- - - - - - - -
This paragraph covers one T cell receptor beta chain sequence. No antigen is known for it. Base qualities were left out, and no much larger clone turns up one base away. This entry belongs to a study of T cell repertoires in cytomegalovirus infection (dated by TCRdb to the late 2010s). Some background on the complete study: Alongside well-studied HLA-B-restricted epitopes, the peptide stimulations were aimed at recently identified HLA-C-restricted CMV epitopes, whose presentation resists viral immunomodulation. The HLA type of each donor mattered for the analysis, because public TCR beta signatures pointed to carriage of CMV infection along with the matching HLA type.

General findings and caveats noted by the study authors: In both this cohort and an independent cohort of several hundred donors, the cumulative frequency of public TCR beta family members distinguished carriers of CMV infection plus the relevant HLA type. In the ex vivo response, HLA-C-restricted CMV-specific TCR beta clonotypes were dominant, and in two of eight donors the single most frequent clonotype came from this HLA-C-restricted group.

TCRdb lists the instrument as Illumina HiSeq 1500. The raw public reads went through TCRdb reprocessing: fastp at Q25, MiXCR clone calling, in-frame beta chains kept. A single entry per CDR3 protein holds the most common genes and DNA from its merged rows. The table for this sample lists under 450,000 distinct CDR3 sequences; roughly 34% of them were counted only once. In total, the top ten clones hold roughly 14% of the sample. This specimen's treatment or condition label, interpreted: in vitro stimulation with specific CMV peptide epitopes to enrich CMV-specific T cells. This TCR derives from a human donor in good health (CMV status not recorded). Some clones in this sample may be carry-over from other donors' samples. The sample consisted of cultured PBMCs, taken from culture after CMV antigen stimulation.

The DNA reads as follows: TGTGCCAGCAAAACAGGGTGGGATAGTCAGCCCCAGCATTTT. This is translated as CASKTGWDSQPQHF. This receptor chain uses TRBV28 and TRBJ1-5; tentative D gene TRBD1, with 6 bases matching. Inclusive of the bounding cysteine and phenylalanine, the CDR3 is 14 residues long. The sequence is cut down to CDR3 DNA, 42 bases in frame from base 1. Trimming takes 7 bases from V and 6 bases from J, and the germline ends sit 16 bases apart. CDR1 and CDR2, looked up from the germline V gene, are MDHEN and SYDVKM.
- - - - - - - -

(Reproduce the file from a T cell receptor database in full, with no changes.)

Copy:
This paragraph covers one T cell receptor beta chain sequence. No antigen is known for it. Base qualities were left out, and no much larger clone turns up one base away. This entry belongs to a study of T cell repertoires in cytomegalovirus infection (dated by TCRdb to the late 2010s). Some background on the complete study: Alongside well-studied HLA-B-restricted epitopes, the peptide stimulations were aimed at recently identified HLA-C-restricted CMV epitopes, whose presentation resists viral immunomodulation. The HLA type of each donor mattered for the analysis, because public TCR beta signatures pointed to carriage of CMV infection along with the matching HLA type.

General findings and caveats noted by the study authors: In both this cohort and an independent cohort of several hundred donors, the cumulative frequency of public TCR beta family members distinguished carriers of CMV infection plus the relevant HLA type. In the ex vivo response, HLA-C-restricted CMV-specific TCR beta clonotypes were dominant, and in two of eight donors the single most frequent clonotype came from this HLA-C-restricted group.

TCRdb lists the instrument as Illumina HiSeq 1500. The raw public reads went through TCRdb reprocessing: fastp at Q25, MiXCR clone calling, in-frame beta chains kept. A single entry per CDR3 protein holds the most common genes and DNA from its merged rows. The table for this sample lists under 450,000 distinct CDR3 sequences; roughly 34% of them were counted only once. In total, the top ten clones hold roughly 14% of the sample. This specimen's treatment or condition label, interpreted: in vitro stimulation with specific CMV peptide epitopes to enrich CMV-specific T cells. This TCR derives from a human donor in good health (CMV status not recorded). Some clones in this sample may be carry-over from other donors' samples. The sample consisted of cultured PBMCs, taken from culture after CMV antigen stimulation.

The DNA reads as follows: TGTGCCAGCAAAACAGGGTGGGATAGTCAGCCCCAGCATTTT. This is translated as CASKTGWDSQPQHF. This receptor chain uses TRBV28 and TRBJ1-5; tentative D gene TRBD1, with 6 bases matching. Inclusive of the bounding cysteine and phenylalanine, the CDR3 is 14 residues long. The sequence is cut down to CDR3 DNA, 42 bases in frame from base 1. Trimming takes 7 bases from V and 6 bases from J, and the germline ends sit 16 bases apart. CDR1 and CDR2, looked up from the germline V gene, are MDHEN and SYDVKM.